This tool ensures that assessment is an integral part of the learning-teaching process and that performance is assessed systematically according to planned criteria compatible with the teaching goals and made known to pupils beforehand. See below a pupil’s checklist for this benchmark, to enable self-monitoring of the task.
|We found the places on the map.|
|We spoke clearly and did not read out our answers.|
|We used the expressions we learned in class.|
|We practiced before we recorded it.|
|We listened to each other and took turns.|
|Poor Good Excellent|
|We grade ourselves:||2||4||6||8||10|
Thus, using an advance organizer, the planning (domains, benchmarks), teaching (working toward performance of the benchmarks) and assessment (how well do pupils perform) become integrated and unified.
Integrating Assessment and Teaching through Advance Planning
The teacher as juggler
A teacher who keeps planning (P), teaching (T) and assessment (A) as fairly separate areas of work must juggle three distinct aspects of the teaching process. Since the three spheres are separate, there is an increased risk of mismatch between them.
An end to juggling:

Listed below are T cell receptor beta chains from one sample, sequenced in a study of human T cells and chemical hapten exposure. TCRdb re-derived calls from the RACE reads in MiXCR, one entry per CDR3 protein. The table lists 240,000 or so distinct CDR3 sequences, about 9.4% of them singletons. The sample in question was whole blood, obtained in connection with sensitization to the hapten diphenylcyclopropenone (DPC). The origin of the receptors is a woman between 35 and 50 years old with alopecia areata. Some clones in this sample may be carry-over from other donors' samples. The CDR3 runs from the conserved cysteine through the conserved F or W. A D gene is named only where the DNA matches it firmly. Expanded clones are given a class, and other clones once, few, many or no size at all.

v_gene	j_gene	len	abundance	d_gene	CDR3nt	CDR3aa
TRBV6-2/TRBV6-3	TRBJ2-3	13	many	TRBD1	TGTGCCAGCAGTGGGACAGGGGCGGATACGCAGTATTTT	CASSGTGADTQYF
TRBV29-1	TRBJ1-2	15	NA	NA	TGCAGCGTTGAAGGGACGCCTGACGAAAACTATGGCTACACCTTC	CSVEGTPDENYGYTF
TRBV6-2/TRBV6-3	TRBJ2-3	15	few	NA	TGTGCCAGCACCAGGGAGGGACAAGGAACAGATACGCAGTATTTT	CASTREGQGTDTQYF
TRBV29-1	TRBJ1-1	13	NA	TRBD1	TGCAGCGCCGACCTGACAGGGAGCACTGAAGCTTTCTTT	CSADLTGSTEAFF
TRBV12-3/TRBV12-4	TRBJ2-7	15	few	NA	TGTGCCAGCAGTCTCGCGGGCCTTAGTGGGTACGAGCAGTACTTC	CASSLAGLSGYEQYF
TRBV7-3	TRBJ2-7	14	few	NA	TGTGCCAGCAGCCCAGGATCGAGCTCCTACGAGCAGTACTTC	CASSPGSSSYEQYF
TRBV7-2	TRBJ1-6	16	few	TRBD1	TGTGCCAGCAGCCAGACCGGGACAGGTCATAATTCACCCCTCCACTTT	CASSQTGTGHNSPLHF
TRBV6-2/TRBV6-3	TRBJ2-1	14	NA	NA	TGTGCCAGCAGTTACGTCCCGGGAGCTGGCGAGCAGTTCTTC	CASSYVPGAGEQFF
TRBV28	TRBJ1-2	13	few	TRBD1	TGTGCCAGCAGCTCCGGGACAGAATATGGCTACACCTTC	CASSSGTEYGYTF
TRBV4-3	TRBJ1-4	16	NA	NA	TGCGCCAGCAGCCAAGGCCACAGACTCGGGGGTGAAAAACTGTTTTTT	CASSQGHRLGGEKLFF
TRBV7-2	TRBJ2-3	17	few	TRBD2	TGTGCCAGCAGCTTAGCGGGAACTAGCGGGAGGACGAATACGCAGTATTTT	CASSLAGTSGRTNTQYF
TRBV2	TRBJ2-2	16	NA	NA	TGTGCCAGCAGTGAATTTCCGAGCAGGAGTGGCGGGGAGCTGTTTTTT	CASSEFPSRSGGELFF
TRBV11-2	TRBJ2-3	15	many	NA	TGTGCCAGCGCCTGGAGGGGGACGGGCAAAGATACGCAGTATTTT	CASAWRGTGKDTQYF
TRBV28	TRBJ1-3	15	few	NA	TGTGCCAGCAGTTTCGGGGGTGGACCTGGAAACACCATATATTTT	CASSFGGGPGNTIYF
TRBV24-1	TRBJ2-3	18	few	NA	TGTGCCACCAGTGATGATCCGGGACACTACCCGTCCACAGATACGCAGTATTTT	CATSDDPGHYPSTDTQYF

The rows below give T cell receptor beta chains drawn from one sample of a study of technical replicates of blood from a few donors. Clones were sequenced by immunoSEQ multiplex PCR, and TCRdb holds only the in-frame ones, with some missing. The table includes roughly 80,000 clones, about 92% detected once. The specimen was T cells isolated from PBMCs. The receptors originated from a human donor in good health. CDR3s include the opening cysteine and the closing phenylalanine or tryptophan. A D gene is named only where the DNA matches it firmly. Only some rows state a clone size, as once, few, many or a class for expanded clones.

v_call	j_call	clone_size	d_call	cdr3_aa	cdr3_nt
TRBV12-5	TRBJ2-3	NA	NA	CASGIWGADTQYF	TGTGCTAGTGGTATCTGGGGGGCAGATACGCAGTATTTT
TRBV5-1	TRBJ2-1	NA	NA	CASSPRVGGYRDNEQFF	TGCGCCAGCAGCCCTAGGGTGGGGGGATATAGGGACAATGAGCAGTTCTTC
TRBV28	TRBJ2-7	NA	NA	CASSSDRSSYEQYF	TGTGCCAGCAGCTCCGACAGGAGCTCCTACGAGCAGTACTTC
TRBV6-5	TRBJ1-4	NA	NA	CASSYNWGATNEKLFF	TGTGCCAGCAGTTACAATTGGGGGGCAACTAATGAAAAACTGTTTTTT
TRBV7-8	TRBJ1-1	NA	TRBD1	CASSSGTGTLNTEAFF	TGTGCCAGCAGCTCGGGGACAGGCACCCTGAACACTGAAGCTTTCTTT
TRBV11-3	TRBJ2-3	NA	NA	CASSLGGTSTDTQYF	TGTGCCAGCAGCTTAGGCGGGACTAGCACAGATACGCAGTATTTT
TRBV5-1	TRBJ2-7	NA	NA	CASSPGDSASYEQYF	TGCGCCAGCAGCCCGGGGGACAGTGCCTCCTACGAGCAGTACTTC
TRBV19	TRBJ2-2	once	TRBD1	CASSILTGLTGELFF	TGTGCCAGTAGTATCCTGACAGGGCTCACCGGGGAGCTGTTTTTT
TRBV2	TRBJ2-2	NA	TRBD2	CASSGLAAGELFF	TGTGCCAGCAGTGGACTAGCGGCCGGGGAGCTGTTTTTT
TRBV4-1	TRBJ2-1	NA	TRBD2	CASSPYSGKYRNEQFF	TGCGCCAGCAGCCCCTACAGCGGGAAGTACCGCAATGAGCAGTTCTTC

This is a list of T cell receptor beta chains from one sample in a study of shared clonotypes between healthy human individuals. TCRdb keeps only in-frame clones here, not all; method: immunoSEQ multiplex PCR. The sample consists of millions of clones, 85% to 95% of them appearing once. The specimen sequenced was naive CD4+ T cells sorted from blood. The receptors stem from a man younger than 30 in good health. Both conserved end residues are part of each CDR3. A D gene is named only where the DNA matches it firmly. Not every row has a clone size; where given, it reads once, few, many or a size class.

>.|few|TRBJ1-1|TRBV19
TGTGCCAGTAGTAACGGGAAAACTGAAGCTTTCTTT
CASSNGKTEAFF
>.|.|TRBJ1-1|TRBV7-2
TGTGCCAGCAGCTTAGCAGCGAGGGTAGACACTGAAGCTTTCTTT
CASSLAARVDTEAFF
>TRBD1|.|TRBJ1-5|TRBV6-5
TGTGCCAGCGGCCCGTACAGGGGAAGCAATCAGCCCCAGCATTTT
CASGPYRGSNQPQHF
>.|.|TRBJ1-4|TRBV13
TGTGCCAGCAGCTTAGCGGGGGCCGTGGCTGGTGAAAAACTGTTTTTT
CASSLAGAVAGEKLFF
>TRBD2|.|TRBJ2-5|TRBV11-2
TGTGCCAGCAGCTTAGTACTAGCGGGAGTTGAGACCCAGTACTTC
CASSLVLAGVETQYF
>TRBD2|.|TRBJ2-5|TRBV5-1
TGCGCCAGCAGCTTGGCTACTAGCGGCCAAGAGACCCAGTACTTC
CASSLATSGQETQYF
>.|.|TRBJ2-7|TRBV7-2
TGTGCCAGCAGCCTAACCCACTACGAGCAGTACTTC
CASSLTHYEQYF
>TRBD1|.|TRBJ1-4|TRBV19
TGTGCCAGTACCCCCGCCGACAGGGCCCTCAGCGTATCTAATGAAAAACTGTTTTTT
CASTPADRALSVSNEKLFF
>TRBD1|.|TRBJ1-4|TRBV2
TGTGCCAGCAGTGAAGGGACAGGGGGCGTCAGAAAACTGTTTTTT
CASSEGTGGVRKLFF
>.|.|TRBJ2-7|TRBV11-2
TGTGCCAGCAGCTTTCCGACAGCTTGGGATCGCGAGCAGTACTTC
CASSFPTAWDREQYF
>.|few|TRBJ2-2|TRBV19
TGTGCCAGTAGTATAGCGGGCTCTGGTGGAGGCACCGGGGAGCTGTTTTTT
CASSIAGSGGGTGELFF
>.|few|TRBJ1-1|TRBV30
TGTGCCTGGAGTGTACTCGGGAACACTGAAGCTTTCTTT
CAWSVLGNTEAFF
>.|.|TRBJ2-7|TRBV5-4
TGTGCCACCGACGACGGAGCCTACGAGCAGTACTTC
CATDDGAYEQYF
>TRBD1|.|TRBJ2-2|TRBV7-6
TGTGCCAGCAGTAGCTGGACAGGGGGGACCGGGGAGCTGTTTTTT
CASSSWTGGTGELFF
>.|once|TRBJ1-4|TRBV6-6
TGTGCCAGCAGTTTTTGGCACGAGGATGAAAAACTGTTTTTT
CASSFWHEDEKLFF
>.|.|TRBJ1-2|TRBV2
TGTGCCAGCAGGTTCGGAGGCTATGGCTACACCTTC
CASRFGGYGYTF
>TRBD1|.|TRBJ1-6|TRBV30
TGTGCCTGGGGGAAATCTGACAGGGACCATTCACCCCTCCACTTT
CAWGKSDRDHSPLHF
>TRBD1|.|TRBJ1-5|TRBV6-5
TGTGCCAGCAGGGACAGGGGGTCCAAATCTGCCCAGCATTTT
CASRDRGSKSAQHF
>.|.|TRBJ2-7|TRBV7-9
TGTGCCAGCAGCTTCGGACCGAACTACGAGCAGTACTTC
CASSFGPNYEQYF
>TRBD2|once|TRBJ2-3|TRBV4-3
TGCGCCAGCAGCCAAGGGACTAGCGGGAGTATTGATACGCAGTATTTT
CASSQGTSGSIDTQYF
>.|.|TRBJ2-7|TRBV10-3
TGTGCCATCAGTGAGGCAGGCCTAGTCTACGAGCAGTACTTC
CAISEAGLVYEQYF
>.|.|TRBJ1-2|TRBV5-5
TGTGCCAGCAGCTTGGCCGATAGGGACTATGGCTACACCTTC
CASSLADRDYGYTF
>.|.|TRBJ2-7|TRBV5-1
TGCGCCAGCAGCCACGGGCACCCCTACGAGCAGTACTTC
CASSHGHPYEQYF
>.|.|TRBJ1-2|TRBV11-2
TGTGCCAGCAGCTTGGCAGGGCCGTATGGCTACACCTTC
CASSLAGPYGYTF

By streamlining the teaching process into one that integrates planning, teaching and assessment, the teacher avoids problems of coordination between teaching and assessment.
Performance-based teaching and assessment require proper planning, or in other words, proper planning prevents poor performance!
Steps in Unit Planning- Guidelines and Tips
|Map the planned teaching unit from a textbook or any other collection of materials into domains and benchmarks.||It is advisable to do this with a colleague teaching the same unit. Ensure the material in the unit (i.e., texts and tasks) matches the benchmarks. (For example, if a survey is planned an exercise which solicits opinions or questions and answers will be needed.)|
|Domain(s) and benchmark(s) to be assessed via performance tasks must be decided. These become the targeted teaching and assessment objectives.||To help focus on the important teaching objectives, complete the following sentence:“At the end of this unit/ lesson/ activity/exercise, students will be able to…”|
|List the enabling skills and knowledge students must have or acquire to achieve the different benchmarks.|
|For each targeted benchmark:Think of a performance task that will reflect what students have been learning in relation to the benchmark and indicate whether the pupil has achieved the benchmark.|
|Prepare the assessment tool with criteria that will reflect students’ achievement of the benchmark.|
|Plan some preparatory activities, which will teach and reinforce the enabling skills and knowledge needed for successfully completing the task.||While teaching, plan modification may be desired.The necessity of more activities or adaptations of existing ones may be realized.|
|Introduce the performance task and assessment tools to students with clear guidelines on how to implement the task.|